– The problem you are solving and your solution ‒ one or two short sentences
– Your key USPs ‒ one sentence
– Market size ‒ something short to pique their interest
– Traction so far ‒ these could be 3-4 bullet points
– Call to action ‒ usually a question for them to respond to, such as “Would you like to arrange a short call so I can answer any questions you may have?”
While you can’t attach files directly to LinkedIn messages, you can include links. We often use solutions like DocSend to include a copy of an executive summary in the message, providing potential investors with even more information and a taste of your branding.
AIN is very similar, except you can be even more targeted in your search and you know everyone on the platform is an active investor. Instead of invitations to connect, you’ll need to draft a short nudge message of up to 5000 characters which will lead potential investors to your campaign page on the AIN site. There they will be able to download key documents and see your entire campaign, so linking to your executive summary isn’t necessary.
Reaching out and engaging potential investors directly is one of the most effective ways to draw attention to your crowdfunding campaign and opens you up to their extended network as well.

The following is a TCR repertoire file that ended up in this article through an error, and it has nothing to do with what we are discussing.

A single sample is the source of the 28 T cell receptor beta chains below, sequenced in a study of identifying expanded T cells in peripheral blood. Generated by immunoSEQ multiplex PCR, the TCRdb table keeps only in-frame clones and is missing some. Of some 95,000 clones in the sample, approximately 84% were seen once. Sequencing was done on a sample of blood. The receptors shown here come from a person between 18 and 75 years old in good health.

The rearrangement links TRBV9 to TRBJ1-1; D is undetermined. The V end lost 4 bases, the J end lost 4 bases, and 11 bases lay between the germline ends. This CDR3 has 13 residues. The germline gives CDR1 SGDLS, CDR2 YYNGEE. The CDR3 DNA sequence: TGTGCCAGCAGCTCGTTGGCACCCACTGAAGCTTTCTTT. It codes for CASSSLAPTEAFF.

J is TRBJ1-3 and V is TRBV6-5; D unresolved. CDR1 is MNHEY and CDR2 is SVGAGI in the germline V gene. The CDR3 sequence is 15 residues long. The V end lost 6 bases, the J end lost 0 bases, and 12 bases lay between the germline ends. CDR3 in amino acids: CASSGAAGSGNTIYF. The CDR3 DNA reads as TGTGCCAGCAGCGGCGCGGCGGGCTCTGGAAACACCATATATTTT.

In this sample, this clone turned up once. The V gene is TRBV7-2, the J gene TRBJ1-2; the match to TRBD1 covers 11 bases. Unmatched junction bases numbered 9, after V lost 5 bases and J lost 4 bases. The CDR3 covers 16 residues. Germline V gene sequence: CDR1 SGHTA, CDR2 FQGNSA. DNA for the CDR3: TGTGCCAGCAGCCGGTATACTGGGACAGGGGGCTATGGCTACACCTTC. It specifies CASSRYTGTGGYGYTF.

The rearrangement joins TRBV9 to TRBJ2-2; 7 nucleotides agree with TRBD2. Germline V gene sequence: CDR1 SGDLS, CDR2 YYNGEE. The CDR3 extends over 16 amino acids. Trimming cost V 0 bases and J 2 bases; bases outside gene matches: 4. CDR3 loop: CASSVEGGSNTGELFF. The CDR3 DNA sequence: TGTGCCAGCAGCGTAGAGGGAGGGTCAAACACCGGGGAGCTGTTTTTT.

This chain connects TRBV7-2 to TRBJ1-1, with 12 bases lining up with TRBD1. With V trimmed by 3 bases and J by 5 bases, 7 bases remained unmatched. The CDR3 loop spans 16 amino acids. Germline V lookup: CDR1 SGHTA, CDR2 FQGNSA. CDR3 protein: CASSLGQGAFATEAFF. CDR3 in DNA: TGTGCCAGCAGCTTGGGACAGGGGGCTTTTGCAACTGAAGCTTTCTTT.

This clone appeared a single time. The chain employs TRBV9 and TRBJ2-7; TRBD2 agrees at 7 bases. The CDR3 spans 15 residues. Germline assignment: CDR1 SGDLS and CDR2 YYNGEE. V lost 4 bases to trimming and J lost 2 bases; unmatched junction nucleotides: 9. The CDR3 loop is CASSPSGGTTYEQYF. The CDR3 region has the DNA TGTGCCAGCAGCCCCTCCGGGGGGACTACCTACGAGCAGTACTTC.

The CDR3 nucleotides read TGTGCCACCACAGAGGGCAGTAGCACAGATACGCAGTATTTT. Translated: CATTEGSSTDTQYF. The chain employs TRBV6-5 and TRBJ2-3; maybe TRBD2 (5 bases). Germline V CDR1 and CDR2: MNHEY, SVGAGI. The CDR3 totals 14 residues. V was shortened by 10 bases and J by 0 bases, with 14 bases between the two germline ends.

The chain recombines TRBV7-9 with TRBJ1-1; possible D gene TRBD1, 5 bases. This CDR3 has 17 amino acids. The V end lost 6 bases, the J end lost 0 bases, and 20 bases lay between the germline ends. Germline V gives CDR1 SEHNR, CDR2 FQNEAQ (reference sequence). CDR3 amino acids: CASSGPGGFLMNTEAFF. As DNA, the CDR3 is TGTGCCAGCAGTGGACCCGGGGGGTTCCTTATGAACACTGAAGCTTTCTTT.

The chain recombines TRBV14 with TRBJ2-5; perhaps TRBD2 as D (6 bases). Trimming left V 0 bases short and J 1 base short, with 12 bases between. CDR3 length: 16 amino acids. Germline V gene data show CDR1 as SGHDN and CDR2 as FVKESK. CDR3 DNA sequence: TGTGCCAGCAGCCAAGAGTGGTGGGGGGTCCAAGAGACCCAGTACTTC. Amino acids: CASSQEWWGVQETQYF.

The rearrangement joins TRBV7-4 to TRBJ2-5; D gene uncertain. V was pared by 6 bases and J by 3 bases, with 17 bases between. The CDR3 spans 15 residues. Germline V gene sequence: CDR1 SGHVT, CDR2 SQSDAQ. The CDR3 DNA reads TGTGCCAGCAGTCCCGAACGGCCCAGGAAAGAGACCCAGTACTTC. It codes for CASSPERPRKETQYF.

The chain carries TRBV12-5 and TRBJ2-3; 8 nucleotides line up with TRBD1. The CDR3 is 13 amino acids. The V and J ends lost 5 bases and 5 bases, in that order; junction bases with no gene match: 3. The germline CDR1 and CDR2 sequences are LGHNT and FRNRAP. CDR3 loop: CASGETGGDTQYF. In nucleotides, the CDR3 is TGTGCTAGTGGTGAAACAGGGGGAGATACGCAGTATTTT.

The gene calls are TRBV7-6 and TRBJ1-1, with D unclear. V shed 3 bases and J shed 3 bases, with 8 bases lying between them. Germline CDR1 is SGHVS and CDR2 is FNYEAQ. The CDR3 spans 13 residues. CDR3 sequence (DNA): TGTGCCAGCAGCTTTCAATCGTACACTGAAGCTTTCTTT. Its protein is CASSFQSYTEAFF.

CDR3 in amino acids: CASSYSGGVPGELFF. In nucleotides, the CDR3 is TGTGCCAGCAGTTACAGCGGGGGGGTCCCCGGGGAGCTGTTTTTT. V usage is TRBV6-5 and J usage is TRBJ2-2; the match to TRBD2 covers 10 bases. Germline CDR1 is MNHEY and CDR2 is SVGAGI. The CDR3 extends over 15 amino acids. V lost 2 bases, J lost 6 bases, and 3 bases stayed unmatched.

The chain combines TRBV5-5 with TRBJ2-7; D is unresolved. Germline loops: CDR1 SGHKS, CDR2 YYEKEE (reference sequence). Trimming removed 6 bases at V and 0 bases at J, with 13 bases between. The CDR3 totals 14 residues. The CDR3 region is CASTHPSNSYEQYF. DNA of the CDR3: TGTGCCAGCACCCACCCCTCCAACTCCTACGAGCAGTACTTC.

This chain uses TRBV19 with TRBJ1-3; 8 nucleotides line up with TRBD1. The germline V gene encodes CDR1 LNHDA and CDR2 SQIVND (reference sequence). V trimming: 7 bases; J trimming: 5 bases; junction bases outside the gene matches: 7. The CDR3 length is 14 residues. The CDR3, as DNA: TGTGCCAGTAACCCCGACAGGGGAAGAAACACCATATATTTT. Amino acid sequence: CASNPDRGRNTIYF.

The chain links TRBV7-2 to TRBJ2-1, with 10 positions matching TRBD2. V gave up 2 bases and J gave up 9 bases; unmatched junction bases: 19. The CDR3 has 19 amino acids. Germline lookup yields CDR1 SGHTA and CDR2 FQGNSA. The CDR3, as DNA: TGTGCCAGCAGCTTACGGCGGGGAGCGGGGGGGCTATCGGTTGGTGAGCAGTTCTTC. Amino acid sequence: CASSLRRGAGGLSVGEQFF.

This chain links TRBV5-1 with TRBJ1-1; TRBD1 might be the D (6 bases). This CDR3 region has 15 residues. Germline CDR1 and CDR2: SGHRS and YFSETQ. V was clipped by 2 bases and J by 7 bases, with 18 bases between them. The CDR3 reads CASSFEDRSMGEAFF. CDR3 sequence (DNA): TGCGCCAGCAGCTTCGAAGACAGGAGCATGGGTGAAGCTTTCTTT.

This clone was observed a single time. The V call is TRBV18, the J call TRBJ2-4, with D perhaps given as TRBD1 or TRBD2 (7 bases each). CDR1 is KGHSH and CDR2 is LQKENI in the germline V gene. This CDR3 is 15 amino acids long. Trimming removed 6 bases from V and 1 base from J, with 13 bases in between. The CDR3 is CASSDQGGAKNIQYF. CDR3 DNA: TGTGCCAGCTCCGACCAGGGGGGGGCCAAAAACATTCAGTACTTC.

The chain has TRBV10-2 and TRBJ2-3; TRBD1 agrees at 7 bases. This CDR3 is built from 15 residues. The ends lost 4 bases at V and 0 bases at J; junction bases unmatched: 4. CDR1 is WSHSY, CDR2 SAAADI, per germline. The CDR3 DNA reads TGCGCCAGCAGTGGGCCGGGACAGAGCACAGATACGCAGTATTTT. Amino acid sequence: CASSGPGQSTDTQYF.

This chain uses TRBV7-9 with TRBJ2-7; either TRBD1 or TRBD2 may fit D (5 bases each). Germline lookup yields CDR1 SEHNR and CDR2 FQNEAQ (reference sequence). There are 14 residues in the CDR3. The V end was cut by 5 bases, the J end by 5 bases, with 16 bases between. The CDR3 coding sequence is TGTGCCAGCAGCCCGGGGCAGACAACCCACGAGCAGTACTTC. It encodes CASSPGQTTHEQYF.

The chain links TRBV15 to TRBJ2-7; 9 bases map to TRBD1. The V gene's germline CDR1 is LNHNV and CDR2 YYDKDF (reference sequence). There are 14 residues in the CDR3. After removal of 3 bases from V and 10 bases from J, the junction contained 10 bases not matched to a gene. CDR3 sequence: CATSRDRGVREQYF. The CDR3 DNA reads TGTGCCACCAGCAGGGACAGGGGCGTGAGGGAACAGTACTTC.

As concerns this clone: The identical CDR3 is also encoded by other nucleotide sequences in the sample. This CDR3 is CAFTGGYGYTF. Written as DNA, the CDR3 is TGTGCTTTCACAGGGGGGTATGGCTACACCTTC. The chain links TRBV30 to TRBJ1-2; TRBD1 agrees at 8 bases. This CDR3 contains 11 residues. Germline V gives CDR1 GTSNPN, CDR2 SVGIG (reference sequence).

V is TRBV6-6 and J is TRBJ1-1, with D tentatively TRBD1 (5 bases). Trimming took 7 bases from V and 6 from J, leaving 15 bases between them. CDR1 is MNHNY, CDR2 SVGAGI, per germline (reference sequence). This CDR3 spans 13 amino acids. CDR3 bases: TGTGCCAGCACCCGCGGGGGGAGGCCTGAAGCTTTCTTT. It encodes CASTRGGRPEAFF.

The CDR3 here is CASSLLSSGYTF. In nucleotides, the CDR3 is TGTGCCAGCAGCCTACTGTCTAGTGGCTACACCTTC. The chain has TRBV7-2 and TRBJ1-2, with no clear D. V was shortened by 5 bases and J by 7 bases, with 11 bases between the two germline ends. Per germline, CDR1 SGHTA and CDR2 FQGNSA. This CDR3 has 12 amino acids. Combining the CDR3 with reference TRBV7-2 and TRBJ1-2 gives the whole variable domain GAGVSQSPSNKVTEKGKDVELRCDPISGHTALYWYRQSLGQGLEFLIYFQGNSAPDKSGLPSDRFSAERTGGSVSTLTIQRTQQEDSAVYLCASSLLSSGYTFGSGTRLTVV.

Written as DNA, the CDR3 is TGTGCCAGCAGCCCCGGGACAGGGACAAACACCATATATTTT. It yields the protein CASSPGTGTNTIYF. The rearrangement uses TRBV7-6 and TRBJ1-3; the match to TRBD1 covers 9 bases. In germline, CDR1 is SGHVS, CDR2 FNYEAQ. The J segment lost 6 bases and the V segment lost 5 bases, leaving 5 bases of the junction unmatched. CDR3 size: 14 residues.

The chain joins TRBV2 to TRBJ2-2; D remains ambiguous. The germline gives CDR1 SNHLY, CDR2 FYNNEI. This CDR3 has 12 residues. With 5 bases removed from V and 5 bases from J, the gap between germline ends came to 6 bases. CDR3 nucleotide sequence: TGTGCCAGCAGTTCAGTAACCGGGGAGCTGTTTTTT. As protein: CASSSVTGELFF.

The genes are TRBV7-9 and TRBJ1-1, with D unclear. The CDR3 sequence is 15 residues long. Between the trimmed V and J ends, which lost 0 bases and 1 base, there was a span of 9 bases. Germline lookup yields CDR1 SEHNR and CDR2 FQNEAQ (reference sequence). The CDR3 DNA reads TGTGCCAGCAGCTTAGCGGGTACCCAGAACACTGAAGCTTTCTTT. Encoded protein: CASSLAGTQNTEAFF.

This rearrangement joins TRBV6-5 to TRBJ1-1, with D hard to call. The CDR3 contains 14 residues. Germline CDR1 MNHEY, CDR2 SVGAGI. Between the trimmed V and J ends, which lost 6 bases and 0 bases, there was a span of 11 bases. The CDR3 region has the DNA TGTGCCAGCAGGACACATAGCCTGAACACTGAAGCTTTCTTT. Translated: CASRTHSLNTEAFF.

Rethink your PR
Writing article for the press can be one of the most effective marketing tactics for any crowdfunding campaign. But instead of thinking of it as an opportunity to talk about your product and crowdfunding raise, you should consider how to hook your ideal investors and educate them on your market.
We meet a lot of founders who just want to promote their product or service – that’s called advertising, and understandably you’ll be asked to pay to place an advert.
Instead, find an angle that will capture the attention of the publication’s audience ‒ your potential investors. Make it useful and genuinely interesting, solve an issue they might have, and show how your solution can do it faster, cheaper and/or easier.
Positioning your PR articles in this way will get the widest adoption by relevant press. The byline and ‘about the author’ section are where you can mention your business and crowdfunding raise, gaining your campaign much-needed traffic.
Use social advertising